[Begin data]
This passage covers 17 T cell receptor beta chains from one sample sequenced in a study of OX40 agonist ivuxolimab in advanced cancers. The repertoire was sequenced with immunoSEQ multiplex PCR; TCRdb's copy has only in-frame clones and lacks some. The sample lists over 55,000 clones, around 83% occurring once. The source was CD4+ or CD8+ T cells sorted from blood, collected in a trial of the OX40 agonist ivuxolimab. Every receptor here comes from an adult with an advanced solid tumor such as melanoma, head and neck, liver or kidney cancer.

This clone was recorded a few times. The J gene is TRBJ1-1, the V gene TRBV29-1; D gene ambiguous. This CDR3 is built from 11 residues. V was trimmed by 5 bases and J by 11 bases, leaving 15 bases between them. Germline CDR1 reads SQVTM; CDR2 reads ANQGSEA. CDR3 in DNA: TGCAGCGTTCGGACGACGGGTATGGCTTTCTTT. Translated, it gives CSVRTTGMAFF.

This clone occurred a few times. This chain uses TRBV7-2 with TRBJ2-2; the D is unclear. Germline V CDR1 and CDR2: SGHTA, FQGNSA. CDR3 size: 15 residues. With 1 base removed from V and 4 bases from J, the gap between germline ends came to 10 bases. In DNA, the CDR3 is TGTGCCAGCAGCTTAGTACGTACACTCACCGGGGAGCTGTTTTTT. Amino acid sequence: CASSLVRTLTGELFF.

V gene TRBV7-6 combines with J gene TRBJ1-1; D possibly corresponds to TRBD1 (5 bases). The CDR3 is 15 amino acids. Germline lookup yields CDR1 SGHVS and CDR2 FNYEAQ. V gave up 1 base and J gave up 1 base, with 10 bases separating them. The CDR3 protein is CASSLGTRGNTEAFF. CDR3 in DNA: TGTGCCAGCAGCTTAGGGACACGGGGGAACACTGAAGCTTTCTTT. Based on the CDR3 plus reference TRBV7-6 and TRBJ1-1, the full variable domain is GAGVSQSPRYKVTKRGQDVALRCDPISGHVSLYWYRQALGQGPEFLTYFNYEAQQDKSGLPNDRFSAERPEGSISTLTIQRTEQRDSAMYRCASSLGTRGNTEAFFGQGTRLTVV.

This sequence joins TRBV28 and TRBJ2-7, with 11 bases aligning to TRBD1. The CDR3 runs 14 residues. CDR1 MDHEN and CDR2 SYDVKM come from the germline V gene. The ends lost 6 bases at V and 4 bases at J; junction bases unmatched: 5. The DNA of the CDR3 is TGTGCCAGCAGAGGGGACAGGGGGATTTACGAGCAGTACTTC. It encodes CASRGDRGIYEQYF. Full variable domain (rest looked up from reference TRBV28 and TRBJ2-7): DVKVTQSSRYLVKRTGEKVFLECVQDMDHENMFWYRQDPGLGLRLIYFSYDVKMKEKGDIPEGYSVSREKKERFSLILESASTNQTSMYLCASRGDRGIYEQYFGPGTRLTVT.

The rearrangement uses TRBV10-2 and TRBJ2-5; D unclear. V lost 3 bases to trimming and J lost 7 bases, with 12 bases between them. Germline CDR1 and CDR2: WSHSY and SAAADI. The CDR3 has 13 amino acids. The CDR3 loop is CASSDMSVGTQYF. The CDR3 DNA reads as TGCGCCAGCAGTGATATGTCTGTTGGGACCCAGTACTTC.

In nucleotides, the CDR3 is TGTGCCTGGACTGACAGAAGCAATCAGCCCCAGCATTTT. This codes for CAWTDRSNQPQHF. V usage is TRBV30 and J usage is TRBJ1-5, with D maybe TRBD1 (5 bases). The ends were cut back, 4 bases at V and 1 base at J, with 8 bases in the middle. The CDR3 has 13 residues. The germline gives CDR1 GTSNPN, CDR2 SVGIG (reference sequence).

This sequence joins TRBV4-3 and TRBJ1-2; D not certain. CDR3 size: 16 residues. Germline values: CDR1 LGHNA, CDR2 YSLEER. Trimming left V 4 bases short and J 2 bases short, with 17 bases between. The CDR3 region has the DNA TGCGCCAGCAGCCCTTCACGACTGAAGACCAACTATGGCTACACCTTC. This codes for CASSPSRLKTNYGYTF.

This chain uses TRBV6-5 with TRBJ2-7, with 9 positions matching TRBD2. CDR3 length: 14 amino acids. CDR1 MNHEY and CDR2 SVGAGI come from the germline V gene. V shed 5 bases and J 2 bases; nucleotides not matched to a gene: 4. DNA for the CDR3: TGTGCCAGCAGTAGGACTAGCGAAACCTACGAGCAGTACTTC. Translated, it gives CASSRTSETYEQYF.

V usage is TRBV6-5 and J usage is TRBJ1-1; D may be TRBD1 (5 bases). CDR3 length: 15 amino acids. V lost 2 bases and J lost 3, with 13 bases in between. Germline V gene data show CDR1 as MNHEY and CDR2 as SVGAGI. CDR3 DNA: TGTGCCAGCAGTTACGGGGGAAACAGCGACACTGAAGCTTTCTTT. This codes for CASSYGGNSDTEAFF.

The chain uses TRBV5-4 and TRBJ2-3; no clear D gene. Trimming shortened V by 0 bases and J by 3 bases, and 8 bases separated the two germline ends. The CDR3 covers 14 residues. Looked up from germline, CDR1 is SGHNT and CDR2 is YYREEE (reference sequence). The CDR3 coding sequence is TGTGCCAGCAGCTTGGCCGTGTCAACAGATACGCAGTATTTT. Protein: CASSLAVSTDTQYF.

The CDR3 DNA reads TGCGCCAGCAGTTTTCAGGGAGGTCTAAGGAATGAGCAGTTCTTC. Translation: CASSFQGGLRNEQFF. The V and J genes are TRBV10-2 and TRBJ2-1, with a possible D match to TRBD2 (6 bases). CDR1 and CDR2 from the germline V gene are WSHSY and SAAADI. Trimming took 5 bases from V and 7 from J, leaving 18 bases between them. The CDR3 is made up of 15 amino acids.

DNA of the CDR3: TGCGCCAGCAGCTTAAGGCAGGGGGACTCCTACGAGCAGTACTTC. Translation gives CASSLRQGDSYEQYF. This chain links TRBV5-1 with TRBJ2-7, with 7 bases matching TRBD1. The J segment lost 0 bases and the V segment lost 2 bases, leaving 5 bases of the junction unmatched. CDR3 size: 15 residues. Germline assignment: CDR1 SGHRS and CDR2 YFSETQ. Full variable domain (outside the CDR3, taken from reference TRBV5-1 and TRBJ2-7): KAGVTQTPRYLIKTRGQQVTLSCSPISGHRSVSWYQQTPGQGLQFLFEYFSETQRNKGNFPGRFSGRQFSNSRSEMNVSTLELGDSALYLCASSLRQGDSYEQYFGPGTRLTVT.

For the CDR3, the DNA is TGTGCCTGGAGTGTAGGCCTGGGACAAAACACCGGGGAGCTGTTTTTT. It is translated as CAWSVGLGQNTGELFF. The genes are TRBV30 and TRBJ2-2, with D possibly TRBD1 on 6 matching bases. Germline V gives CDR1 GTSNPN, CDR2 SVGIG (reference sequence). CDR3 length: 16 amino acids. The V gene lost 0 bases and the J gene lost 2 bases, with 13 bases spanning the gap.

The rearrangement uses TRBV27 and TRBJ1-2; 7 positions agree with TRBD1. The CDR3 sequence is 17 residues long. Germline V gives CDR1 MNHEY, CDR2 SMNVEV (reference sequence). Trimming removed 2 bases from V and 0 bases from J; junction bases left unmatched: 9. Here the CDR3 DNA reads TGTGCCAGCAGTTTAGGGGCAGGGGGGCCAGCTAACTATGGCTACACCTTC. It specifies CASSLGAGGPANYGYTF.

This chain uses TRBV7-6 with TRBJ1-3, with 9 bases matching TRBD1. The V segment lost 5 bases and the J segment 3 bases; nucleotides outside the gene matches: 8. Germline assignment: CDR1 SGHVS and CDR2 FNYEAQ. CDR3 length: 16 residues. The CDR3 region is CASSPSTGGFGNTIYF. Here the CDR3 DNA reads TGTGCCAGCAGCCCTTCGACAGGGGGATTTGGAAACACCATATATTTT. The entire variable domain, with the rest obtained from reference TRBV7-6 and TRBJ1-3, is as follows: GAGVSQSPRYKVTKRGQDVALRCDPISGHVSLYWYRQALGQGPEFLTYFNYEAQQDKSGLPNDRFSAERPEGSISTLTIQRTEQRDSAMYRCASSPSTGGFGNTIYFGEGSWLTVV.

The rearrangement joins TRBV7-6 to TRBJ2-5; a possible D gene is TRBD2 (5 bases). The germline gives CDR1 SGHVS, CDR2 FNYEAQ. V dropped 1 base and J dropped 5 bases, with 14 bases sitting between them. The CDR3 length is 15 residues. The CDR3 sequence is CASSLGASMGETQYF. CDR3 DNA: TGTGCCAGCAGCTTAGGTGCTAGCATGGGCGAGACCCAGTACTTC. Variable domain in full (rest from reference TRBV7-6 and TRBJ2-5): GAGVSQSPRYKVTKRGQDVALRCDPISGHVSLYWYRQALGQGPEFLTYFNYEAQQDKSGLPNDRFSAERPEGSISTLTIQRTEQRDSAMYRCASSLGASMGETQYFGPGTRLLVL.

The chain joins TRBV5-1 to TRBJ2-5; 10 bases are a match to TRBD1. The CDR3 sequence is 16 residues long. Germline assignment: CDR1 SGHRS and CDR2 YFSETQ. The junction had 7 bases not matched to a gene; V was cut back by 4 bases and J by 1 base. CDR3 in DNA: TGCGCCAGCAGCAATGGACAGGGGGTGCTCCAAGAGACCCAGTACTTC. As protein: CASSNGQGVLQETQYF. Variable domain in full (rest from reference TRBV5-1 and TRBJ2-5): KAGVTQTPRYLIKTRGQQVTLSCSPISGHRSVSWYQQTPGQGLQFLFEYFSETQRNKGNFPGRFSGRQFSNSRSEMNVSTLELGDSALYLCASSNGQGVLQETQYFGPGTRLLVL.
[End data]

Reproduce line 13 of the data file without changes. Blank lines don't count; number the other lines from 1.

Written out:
DNA of the CDR3: TGCGCCAGCAGCTTAAGGCAGGGGGACTCCTACGAGCAGTACTTC. Translation gives CASSLRQGDSYEQYF. This chain links TRBV5-1 with TRBJ2-7, with 7 bases matching TRBD1. The J segment lost 0 bases and the V segment lost 2 bases, leaving 5 bases of the junction unmatched. CDR3 size: 15 residues. Germline assignment: CDR1 SGHRS and CDR2 YFSETQ. Full variable domain (outside the CDR3, taken from reference TRBV5-1 and TRBJ2-7): KAGVTQTPRYLIKTRGQQVTLSCSPISGHRSVSWYQQTPGQGLQFLFEYFSETQRNKGNFPGRFSGRQFSNSRSEMNVSTLELGDSALYLCASSLRQGDSYEQYFGPGTRLTVT.